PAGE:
LOT is an emerging technique that offers a large space-bandwidth product for on-chip imaging of samples. Importantly, it is a scalable technology that will greatly benefit from the next generation detector arrays. That is, as faster CMOS and CCD detector arrays with denser pixels become available, LOT will continuously improve both in terms of resolution, field-of-view and speed. This is an important advantage of lensfree on-chip microscopy over conventional light microscopy, where imaging performance is determined by multiple sub-systems, impeding the direct scaling of image quality with the advances in digital technologies.

    In summary, enabling high-throughput 3D microscopy of specimens over a large imaging volume, in a compact architecture, lensfree optical tomography can be a useful toolset for lab-on-a-chip systems.

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    Disclosures

    No conflicts of interest declared.

    Materials

    Name Company Catalog Number Comments
    Linear X-Y stages Newport Corp. MFA-PP Miniature Linear Stage
    Motorized rotation stage Thorlabs PRM1Z8 Motorized Precision Rotation Mount
    Multimode optical fiber Thorlabs AFS105/125Y Multimode Fiber
    Light source Newport Corp. 6255 Ozone-free Xenon Lamp
    Monochromator Newport Corp. 74100 Cornerstone 260 1/4 m Monochromator
    CMOS sensor array Aptina Inc. MT9P031STC 5 Megapixels CMOS Sensor
    C. elegans sample Carolina Biosupply 173500 Wild-type C. elegans
    Levamisole Sigma Aldrich L9756-5G Tetramisole hydrochloride

    References

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    3. Sharpe, J., Ahlgren, U., Perry, P., Hill, B., Ross, A., Hecksher-Sørensen, J., Baldock, R., & Davidson, D. Optical Projection Tomography as a Tool for 3D Microscopy and Gene Expression Studies. Science. 296, 541-545 (2002).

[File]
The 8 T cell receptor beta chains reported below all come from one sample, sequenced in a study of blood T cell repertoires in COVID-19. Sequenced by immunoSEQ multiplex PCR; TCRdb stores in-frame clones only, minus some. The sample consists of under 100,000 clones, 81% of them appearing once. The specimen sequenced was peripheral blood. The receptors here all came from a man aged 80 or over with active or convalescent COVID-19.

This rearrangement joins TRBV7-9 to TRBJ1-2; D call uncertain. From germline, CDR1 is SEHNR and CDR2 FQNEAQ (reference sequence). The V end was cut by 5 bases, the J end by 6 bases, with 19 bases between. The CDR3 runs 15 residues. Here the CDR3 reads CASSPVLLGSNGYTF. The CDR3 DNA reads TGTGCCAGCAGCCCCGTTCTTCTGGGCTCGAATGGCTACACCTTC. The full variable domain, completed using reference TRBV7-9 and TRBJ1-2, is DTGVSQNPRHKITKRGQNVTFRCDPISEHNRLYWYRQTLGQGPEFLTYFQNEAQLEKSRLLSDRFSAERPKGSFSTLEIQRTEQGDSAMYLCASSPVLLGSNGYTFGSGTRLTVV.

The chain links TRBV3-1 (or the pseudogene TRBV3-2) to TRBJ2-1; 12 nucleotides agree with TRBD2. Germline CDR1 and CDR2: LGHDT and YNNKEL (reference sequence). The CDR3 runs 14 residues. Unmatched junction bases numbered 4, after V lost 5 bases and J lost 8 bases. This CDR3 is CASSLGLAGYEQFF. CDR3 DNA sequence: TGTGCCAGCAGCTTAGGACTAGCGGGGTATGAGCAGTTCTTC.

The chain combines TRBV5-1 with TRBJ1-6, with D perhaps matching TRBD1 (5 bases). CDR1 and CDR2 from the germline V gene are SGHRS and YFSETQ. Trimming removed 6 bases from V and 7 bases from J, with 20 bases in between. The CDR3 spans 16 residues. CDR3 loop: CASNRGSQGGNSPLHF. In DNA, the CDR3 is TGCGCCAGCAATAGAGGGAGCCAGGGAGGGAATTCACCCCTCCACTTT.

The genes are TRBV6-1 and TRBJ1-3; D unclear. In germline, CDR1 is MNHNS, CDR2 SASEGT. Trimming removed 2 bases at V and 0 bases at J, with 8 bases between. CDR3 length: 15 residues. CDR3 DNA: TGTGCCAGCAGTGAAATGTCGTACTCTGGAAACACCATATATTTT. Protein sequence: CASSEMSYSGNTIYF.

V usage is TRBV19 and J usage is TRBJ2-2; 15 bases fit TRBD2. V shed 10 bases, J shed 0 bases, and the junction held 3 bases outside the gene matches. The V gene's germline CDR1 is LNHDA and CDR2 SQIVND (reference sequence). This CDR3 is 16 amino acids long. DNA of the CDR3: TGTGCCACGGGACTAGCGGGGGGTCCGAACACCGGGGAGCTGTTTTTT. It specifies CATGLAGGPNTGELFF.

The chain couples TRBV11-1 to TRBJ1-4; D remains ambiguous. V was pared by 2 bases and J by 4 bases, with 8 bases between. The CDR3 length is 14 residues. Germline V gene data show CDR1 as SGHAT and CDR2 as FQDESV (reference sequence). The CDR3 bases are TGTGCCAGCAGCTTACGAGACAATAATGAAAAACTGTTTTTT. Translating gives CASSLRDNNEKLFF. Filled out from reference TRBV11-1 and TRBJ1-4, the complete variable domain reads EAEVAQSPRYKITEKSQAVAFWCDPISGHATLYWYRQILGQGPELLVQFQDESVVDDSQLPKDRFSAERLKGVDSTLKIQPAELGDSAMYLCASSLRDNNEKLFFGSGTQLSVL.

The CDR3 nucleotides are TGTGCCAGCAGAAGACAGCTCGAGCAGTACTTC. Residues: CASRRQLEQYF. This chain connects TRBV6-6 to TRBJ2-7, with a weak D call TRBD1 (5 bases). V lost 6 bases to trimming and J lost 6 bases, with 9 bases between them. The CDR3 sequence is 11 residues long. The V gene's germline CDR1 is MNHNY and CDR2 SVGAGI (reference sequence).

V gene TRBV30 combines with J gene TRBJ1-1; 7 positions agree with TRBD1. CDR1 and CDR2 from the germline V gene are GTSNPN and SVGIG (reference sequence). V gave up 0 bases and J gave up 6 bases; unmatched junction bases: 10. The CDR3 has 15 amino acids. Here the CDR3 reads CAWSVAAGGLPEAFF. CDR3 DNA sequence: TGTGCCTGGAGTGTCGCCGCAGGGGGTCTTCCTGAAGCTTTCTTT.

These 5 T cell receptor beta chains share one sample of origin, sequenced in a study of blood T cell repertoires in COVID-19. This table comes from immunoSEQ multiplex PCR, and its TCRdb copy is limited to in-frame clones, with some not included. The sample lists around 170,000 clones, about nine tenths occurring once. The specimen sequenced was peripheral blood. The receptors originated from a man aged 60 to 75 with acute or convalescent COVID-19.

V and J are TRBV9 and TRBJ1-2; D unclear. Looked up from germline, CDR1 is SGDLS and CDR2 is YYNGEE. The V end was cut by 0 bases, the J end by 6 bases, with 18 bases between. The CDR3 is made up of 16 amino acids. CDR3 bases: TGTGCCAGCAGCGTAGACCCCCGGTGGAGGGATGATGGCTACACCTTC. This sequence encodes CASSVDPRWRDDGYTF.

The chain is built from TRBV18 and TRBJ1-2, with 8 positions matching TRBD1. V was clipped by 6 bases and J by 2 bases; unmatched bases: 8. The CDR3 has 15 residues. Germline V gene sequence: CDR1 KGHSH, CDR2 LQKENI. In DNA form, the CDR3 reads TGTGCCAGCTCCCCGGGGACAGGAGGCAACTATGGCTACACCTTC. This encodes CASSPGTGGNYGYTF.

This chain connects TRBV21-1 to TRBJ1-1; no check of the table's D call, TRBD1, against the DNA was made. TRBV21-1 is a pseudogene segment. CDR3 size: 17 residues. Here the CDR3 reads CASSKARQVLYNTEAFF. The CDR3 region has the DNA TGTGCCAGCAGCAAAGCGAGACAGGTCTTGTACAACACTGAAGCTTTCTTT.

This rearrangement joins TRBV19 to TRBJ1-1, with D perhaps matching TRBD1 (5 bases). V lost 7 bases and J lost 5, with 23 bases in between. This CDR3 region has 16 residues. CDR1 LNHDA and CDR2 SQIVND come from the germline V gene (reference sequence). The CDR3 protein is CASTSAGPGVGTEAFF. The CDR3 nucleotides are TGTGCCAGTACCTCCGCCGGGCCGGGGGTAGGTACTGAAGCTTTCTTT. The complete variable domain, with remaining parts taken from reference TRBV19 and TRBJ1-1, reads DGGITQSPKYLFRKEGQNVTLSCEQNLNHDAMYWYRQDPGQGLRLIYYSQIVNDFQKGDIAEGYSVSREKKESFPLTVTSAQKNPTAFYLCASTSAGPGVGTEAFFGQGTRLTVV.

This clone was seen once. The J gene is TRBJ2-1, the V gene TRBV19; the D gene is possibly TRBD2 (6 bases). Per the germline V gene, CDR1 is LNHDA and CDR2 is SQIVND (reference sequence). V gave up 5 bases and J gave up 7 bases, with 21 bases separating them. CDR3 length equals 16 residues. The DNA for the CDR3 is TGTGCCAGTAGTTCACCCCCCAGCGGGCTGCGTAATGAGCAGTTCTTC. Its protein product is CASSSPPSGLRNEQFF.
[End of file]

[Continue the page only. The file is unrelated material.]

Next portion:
4. Sung, Y., Choi, W., Fang-Yen, C., Badizadegan, K., Dasari, R.R., & Feld, M.S. Optical diffraction tomography for high resolution live cell imaging. Opt. Exp. 17, 266-277 (2009).
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    7. Isikman, S.O., Bishara, W., Mavandadi, S., Yu, S.W., Feng, S., Lau, R., & Ozcan, A. Lens-free optical tomographic microscope with a large imaging volume on a chip. Proc. Nat. Acad. Sci. 108, 7296-7301 (2011).
    8. Isikman, S.O., Bishara, W., Sikora, U., Yaglidere, O., Yeah, J., & Ozcan, A. Field-portable Lensfree Tomographic Microscope. Lab Chip. 11, 2222-2230 (2011).
    9. Isikman, S.O., Bishara, W., Zhu, H., & Ozcan, A. Optofluidic tomography on a chip. App. Phys. Lett. 98, 161109 (2011).
    10. Bishara, W., Su, T.W., Coskun, A., & Ozcan, A. Lensfree on-chip microscopy over a wide field-of-view using pixel super-resolution. Opt. Exp. 18, 11181-11191 (2010).
    11. Messaoudi, C., Boudier, T., Sorzano, C.O.S., & Marco, S. TomoJ: tomography software for three-dimensional reconstruction in transmission electron microscopy. BMC Bioinformatics. 8, 288 (2007).
    12. Heng, X., Erickson, D., Baugh, L. R., Yaqoob, Z., Sternberg, P.W., Psaltis, D., & Yang, C. Optofluidic Microscopy: A Method for Implementing High Resolution Optical Microscope On A Chip. Lab on a Chip. 6, 1274-1276 (2006).